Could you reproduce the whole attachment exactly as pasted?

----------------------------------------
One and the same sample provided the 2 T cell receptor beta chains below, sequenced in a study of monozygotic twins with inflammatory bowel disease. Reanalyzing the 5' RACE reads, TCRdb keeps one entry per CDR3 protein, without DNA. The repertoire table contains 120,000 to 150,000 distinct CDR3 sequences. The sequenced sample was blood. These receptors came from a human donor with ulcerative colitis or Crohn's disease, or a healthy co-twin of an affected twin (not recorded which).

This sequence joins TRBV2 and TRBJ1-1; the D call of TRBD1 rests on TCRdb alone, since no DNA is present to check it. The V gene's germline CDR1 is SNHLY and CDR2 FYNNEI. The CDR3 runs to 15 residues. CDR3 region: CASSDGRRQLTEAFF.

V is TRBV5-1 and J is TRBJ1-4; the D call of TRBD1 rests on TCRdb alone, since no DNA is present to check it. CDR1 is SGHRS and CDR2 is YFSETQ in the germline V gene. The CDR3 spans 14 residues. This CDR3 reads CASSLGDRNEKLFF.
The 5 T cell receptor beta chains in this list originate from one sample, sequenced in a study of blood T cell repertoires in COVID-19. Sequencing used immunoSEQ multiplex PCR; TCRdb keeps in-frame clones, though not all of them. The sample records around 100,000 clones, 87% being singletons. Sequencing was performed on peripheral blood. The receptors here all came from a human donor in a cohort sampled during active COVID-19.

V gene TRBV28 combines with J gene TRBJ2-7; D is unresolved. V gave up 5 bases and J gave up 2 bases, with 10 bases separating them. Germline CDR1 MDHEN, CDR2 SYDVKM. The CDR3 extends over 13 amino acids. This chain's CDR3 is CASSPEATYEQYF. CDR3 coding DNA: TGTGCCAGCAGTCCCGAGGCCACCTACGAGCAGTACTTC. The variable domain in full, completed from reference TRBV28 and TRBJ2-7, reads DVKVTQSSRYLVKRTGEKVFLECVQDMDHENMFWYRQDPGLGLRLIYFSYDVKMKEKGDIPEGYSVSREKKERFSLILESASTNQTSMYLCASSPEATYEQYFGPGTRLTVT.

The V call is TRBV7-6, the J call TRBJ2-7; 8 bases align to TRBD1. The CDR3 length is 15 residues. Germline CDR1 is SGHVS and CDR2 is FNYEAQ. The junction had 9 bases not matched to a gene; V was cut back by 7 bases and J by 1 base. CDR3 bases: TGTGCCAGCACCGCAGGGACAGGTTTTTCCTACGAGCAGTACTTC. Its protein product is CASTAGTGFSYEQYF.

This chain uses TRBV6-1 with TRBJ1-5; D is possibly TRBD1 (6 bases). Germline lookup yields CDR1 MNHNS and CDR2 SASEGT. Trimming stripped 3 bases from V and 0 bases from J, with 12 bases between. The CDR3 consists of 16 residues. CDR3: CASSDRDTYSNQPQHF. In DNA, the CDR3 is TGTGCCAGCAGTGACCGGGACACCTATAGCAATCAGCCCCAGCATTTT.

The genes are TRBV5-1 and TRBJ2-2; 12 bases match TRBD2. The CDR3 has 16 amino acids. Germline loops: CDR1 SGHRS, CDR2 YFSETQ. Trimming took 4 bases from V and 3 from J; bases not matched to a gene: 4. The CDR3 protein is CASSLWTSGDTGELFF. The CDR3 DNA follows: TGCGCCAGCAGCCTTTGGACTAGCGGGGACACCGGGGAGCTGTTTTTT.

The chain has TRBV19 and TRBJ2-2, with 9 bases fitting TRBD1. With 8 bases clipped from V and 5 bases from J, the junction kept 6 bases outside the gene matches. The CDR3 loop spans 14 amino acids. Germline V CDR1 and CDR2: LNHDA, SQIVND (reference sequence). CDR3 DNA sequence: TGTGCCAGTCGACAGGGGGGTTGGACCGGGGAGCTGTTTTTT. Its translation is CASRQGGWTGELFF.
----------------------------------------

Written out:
One and the same sample provided the 2 T cell receptor beta chains below, sequenced in a study of monozygotic twins with inflammatory bowel disease. Reanalyzing the 5' RACE reads, TCRdb keeps one entry per CDR3 protein, without DNA. The repertoire table contains 120,000 to 150,000 distinct CDR3 sequences. The sequenced sample was blood. These receptors came from a human donor with ulcerative colitis or Crohn's disease, or a healthy co-twin of an affected twin (not recorded which).

This sequence joins TRBV2 and TRBJ1-1; the D call of TRBD1 rests on TCRdb alone, since no DNA is present to check it. The V gene's germline CDR1 is SNHLY and CDR2 FYNNEI. The CDR3 runs to 15 residues. CDR3 region: CASSDGRRQLTEAFF.

V is TRBV5-1 and J is TRBJ1-4; the D call of TRBD1 rests on TCRdb alone, since no DNA is present to check it. CDR1 is SGHRS and CDR2 is YFSETQ in the germline V gene. The CDR3 spans 14 residues. This CDR3 reads CASSLGDRNEKLFF.
The 5 T cell receptor beta chains in this list originate from one sample, sequenced in a study of blood T cell repertoires in COVID-19. Sequencing used immunoSEQ multiplex PCR; TCRdb keeps in-frame clones, though not all of them. The sample records around 100,000 clones, 87% being singletons. Sequencing was performed on peripheral blood. The receptors here all came from a human donor in a cohort sampled during active COVID-19.

V gene TRBV28 combines with J gene TRBJ2-7; D is unresolved. V gave up 5 bases and J gave up 2 bases, with 10 bases separating them. Germline CDR1 MDHEN, CDR2 SYDVKM. The CDR3 extends over 13 amino acids. This chain's CDR3 is CASSPEATYEQYF. CDR3 coding DNA: TGTGCCAGCAGTCCCGAGGCCACCTACGAGCAGTACTTC. The variable domain in full, completed from reference TRBV28 and TRBJ2-7, reads DVKVTQSSRYLVKRTGEKVFLECVQDMDHENMFWYRQDPGLGLRLIYFSYDVKMKEKGDIPEGYSVSREKKERFSLILESASTNQTSMYLCASSPEATYEQYFGPGTRLTVT.

The V call is TRBV7-6, the J call TRBJ2-7; 8 bases align to TRBD1. The CDR3 length is 15 residues. Germline CDR1 is SGHVS and CDR2 is FNYEAQ. The junction had 9 bases not matched to a gene; V was cut back by 7 bases and J by 1 base. CDR3 bases: TGTGCCAGCACCGCAGGGACAGGTTTTTCCTACGAGCAGTACTTC. Its protein product is CASTAGTGFSYEQYF.

This chain uses TRBV6-1 with TRBJ1-5; D is possibly TRBD1 (6 bases). Germline lookup yields CDR1 MNHNS and CDR2 SASEGT. Trimming stripped 3 bases from V and 0 bases from J, with 12 bases between. The CDR3 consists of 16 residues. CDR3: CASSDRDTYSNQPQHF. In DNA, the CDR3 is TGTGCCAGCAGTGACCGGGACACCTATAGCAATCAGCCCCAGCATTTT.

The genes are TRBV5-1 and TRBJ2-2; 12 bases match TRBD2. The CDR3 has 16 amino acids. Germline loops: CDR1 SGHRS, CDR2 YFSETQ. Trimming took 4 bases from V and 3 from J; bases not matched to a gene: 4. The CDR3 protein is CASSLWTSGDTGELFF. The CDR3 DNA follows: TGCGCCAGCAGCCTTTGGACTAGCGGGGACACCGGGGAGCTGTTTTTT.

The chain has TRBV19 and TRBJ2-2, with 9 bases fitting TRBD1. With 8 bases clipped from V and 5 bases from J, the junction kept 6 bases outside the gene matches. The CDR3 loop spans 14 amino acids. Germline V CDR1 and CDR2: LNHDA, SQIVND (reference sequence). CDR3 DNA sequence: TGTGCCAGTCGACAGGGGGGTTGGACCGGGGAGCTGTTTTTT. Its translation is CASRQGGWTGELFF.